Prolactin secretion by the anterior pituitary is under hypothalamic inhibitory control exerted by release of dopamine. Recent data suggest that the first-line approach to adolescent patients with prolactin-secreting macroadenomas is dopamine-agonist medications because they are effective and act very rapidly (Chanson & Salenave, 2004). These medications have a high affinity for dopamine-2 receptors, so they are useful in conditions in which excess prolactin is secreted. Dostinex (cabergoline), the medication prescribed for DK, has a long half-life and is usually prescribed once or twice weekly. Adverse effects of the medication may include dizziness and nausea (http://www.fda.gov). Dopamine-agonists such as Dostinex (cabergoline) and bromocriptine significantly improve prolactin levels in 90% of patients and cause a reduction in tumor size in 60% of patients (Howell, Wasilewski, Mazewski, Hudgins, & Meacham, 2005).

Although dopamine-agonists are the usual treatment for prolactinomas, some patients experience intolerable gastrointestinal adverse effects, such as severe nausea, or other adverse effects, such as extreme lightheadedness (United States Food and Drug Administration, n.d.). In some patients these medications are ineffective in reducing the tumor mass. In these situations, surgery becomes an option (Colao et al., 1998). Surgical treatment of both microadenomas and macroadenomas is considered a very effective treatment, with a 91.3% initial remission rate for microadenomas and a 53.2% initial remission rate for macroadenomas (Kreutzer et al., 2008). Some prolactinomas, especially in men, require both surgery and follow-up radiation (De Menis et al., 2001).

Because the use of dopamine agonist medications generally has been so successful, radiation therapy has become the last treatment of choice for primary management of prolactinomas. Radiation continues to be used postoperatively for other types of adenomas, such as growth hormone-secreting adenomas (Chanson & Salenave, 2004) and in conjunction with surgery for males with prolactinomas (De Menis et al., 2001).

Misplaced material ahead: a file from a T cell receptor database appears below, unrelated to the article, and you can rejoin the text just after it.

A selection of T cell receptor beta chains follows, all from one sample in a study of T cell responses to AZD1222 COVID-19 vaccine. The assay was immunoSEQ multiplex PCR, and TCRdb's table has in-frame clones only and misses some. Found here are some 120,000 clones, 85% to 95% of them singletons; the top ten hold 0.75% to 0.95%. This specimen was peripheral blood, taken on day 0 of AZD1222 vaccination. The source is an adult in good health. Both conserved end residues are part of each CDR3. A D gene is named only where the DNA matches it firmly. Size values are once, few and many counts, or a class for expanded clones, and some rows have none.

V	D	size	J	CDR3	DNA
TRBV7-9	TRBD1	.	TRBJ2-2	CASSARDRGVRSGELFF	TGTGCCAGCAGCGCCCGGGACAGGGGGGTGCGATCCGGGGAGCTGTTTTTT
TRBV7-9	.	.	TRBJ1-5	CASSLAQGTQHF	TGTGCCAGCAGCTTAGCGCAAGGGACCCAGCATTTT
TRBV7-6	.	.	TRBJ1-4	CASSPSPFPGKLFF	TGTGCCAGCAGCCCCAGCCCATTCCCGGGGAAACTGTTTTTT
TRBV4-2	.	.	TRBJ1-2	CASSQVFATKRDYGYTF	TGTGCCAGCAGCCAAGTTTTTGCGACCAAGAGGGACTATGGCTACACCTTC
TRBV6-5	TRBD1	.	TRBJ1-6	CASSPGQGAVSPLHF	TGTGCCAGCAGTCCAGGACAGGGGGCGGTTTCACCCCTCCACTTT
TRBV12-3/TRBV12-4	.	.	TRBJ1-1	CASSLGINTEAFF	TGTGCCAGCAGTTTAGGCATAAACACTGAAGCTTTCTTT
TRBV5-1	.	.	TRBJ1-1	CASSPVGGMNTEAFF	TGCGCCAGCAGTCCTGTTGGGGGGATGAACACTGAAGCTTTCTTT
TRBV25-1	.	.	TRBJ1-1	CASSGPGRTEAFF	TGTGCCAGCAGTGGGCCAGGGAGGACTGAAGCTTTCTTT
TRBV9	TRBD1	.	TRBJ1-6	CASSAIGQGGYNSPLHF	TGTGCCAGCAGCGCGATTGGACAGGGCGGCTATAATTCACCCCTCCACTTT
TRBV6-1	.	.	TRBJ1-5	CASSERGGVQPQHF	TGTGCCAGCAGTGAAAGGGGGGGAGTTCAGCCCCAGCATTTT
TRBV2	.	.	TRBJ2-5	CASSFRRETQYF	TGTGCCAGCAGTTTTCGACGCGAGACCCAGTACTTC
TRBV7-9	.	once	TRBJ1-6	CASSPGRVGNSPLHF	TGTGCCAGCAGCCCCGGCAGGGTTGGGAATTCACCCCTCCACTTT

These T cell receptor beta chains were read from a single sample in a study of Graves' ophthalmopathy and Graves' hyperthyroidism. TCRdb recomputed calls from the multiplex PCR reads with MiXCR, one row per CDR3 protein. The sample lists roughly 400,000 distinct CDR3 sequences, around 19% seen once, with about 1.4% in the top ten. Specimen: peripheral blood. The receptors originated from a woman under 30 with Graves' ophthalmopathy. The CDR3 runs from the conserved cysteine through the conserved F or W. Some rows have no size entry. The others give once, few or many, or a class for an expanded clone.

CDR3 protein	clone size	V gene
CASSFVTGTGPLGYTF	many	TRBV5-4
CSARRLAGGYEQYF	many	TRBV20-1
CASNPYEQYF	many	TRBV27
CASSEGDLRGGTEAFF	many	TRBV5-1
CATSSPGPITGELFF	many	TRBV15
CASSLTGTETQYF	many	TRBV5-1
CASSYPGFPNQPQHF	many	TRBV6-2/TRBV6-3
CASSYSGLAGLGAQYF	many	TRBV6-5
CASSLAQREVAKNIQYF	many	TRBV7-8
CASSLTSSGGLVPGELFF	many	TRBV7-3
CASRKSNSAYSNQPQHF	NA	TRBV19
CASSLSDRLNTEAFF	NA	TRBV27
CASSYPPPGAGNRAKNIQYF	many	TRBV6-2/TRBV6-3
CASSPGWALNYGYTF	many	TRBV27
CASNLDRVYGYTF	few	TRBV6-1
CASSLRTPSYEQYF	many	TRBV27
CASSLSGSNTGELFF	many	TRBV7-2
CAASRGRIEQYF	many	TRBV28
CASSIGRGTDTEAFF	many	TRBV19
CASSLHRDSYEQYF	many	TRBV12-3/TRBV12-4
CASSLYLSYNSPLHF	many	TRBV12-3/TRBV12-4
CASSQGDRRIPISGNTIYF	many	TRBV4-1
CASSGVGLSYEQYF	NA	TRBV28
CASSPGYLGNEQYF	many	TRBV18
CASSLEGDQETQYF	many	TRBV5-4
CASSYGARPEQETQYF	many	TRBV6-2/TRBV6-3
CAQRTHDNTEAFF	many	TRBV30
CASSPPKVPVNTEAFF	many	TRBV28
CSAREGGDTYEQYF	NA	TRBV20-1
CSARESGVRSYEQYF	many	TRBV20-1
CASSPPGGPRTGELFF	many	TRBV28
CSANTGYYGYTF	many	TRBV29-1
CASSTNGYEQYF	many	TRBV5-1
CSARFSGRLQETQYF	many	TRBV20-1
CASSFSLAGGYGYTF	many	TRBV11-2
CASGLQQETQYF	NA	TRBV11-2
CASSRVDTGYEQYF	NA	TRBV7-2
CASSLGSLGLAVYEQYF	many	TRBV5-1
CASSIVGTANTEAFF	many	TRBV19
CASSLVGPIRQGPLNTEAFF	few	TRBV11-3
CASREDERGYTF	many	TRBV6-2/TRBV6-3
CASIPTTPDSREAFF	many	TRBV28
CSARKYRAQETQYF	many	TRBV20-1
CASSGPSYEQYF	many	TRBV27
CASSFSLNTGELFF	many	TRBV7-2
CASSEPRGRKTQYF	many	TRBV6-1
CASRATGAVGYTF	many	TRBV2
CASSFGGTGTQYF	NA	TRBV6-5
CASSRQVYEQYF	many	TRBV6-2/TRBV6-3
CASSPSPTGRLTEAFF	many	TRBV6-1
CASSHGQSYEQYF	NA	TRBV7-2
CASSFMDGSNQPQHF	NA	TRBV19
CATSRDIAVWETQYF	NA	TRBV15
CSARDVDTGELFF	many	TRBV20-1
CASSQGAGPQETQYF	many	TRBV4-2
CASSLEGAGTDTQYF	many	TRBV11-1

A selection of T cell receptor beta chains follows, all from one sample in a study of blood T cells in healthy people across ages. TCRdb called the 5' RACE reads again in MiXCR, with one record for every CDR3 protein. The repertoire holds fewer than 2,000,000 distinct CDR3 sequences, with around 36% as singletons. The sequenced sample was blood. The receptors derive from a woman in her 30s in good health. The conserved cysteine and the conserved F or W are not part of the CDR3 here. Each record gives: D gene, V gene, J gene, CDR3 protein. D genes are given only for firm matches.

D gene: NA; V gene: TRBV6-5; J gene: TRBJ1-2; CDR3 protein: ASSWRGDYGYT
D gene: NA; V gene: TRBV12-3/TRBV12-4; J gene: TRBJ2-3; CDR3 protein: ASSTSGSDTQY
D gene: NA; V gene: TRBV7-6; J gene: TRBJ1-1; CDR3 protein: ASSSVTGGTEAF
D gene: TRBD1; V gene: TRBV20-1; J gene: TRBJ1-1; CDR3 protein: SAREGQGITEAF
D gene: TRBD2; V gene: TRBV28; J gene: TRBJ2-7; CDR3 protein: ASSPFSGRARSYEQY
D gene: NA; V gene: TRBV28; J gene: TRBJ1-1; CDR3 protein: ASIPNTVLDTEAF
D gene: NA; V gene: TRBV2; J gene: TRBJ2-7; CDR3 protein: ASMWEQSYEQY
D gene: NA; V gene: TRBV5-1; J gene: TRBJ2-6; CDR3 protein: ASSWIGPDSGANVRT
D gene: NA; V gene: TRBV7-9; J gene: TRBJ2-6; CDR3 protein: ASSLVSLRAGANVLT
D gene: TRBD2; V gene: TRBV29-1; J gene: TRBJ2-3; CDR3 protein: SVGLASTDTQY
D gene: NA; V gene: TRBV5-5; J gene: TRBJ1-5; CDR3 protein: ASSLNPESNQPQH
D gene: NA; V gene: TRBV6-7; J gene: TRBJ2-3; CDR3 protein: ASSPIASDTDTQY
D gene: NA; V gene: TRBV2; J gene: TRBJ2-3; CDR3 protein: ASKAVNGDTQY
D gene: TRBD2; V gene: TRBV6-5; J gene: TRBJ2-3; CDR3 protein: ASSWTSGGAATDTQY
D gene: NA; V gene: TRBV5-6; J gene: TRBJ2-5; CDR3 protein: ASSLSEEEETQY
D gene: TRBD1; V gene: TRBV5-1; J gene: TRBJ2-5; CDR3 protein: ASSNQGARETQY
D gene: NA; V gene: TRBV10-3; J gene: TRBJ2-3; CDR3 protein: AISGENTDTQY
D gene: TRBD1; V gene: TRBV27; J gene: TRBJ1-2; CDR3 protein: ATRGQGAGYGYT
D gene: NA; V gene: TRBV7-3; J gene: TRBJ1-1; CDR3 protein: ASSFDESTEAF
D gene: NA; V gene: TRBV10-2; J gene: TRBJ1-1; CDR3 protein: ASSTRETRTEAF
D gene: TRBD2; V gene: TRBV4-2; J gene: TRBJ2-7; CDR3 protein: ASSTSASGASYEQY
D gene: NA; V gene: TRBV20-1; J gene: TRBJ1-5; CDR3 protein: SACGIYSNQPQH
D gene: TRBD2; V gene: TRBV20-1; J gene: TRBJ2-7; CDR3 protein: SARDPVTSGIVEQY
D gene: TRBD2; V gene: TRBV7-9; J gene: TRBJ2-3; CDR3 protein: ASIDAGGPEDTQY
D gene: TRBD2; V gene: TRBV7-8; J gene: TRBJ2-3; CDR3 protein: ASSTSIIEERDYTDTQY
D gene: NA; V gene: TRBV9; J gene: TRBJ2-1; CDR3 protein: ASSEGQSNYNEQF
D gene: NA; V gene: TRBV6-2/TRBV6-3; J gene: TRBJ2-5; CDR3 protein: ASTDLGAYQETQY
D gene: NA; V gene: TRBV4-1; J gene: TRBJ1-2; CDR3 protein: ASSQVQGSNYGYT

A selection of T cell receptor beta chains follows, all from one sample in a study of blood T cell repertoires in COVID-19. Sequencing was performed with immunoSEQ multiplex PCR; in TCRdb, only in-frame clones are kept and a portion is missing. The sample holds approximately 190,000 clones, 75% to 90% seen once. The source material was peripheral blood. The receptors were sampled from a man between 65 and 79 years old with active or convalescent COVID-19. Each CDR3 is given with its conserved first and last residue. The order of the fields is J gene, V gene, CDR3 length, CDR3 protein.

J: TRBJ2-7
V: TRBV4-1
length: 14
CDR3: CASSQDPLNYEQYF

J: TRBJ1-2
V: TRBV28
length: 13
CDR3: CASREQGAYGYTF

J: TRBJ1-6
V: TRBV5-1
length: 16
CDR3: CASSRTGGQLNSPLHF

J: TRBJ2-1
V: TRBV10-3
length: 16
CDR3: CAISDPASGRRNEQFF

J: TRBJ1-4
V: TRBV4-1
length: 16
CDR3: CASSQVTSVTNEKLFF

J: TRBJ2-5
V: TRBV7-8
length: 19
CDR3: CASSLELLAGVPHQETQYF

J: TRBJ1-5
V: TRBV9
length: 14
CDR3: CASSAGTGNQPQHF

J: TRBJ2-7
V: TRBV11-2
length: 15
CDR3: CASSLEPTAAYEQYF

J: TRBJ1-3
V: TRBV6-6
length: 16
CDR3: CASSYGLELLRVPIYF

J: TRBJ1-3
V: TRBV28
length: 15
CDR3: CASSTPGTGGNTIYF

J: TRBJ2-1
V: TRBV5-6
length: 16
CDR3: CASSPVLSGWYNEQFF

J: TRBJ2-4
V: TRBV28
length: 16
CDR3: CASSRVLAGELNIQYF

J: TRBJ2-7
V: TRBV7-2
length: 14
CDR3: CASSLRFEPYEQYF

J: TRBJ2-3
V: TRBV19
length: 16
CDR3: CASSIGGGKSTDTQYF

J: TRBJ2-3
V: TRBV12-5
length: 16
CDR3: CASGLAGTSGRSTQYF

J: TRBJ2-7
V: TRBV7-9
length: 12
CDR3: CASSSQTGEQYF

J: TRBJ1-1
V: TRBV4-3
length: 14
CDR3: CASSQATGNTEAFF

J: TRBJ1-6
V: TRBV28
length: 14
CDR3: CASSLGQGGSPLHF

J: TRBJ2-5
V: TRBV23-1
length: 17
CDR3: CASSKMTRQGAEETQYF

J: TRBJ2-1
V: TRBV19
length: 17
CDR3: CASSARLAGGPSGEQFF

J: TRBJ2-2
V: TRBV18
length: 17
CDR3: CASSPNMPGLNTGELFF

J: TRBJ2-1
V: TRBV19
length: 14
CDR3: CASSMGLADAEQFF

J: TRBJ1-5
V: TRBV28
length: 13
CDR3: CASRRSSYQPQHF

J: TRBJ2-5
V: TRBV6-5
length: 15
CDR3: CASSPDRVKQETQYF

DK immediately started taking Dostinex, 0.25 mg twice weekly. After 4 weeks of dopamine-agonist treatment, DK's prolactin level decreased from 276 ng/mL to 3.3 ng/mL, with the only adverse effect being minor lightheadedness. Soon after she started taking Dostinex, DK was evaluated by a neurosurgeon to determine if surgery would be needed as an additional or alternative option to medication. The surgeon believed that medical management alone would be effective and surgery could be avoided because DK had no further galactorrhea, significant improvement in her headaches, and a marked decrease in her prolactin level. Despite the elimination of surgery as an option, DK's mother expressed continued stress and anxiety about her daughter's care and prognosis.

Because DK had such a dramatic response to Dostinex, her dose was reduced from 0.25 mg twice weekly to 0.25 mg weekly. The NP assisted the family in establishing a regular day and time each week to take the medication because compliance was an important component of this management. A repeat MRI 2 months after the initial diagnosis revealed a significant reduction in the tumor size from 16 x 11 mm to 11 x 5 mm. The neurosurgeon was confident that medical management was effective and the possibility of surgical intervention was eliminated for DK.

DK continued to be followed by pediatric endocrinology every 4 to 6 months. After the first four months of therapy, DK achieved menarche and has had menses every 18 to 20 days. Her menses are heavy and accompanied by dysmenorrhea but no management plan has been implemented except ibuprofen prior to onset of menses. The endocrinologist discouraged the use of oral contraceptives to improve dysmenorrhea and regulate cycles while DK was taking a dopamine-agonist medication.

After approximately 18 months of therapy, DK's prolactin levels increased to 32 ng/mL, so she resumed her previous schedule of twice-weekly medication. By this time generic cabergoline was prescribed instead of trade Dostinex. A repeat MRI showed that the tumor had decreased from an initial size of 16 x 11 x 12 mm to 8 x 4 mm. A small residual adenoma remained, but the necrotic fluid had reabsorbed.

After 2 years of treatment with cabergoline, new research raised concerns about this medication causing problems with cardiac valves (Drug Information On-Line, n.d.). The research suggested that problems might occur with higher doses of cabergoline used to treat Parkinson's disease, not the small dose that DK was taking. Nonetheless, DK was referred to a pediatric cardiologist for evaluation. Both her electrocardiogram and echocardiogram were normal. Because long-term effects were not known, the cardiologist suggested a follow-up visit to a cardiology clinic in 5 years and continued monitoring of the literature for other potential adverse effects of cabergoline.

Around the time of the cardiology visit, DK reported blurry vision in one eye and failed the vision screen at school. She returned to the neuro-ophthalmologist for re-evaluation and was found to have near normal distance vision and normal visual fields with no further atrophy of the optic disc. DK was reassured that her vision concerns were not related to the prolactinoma, and she was given a mild prescription for glasses to be used for distance work in school. DK's concerns suggested that there continued to persistent anxiety related to the tumor.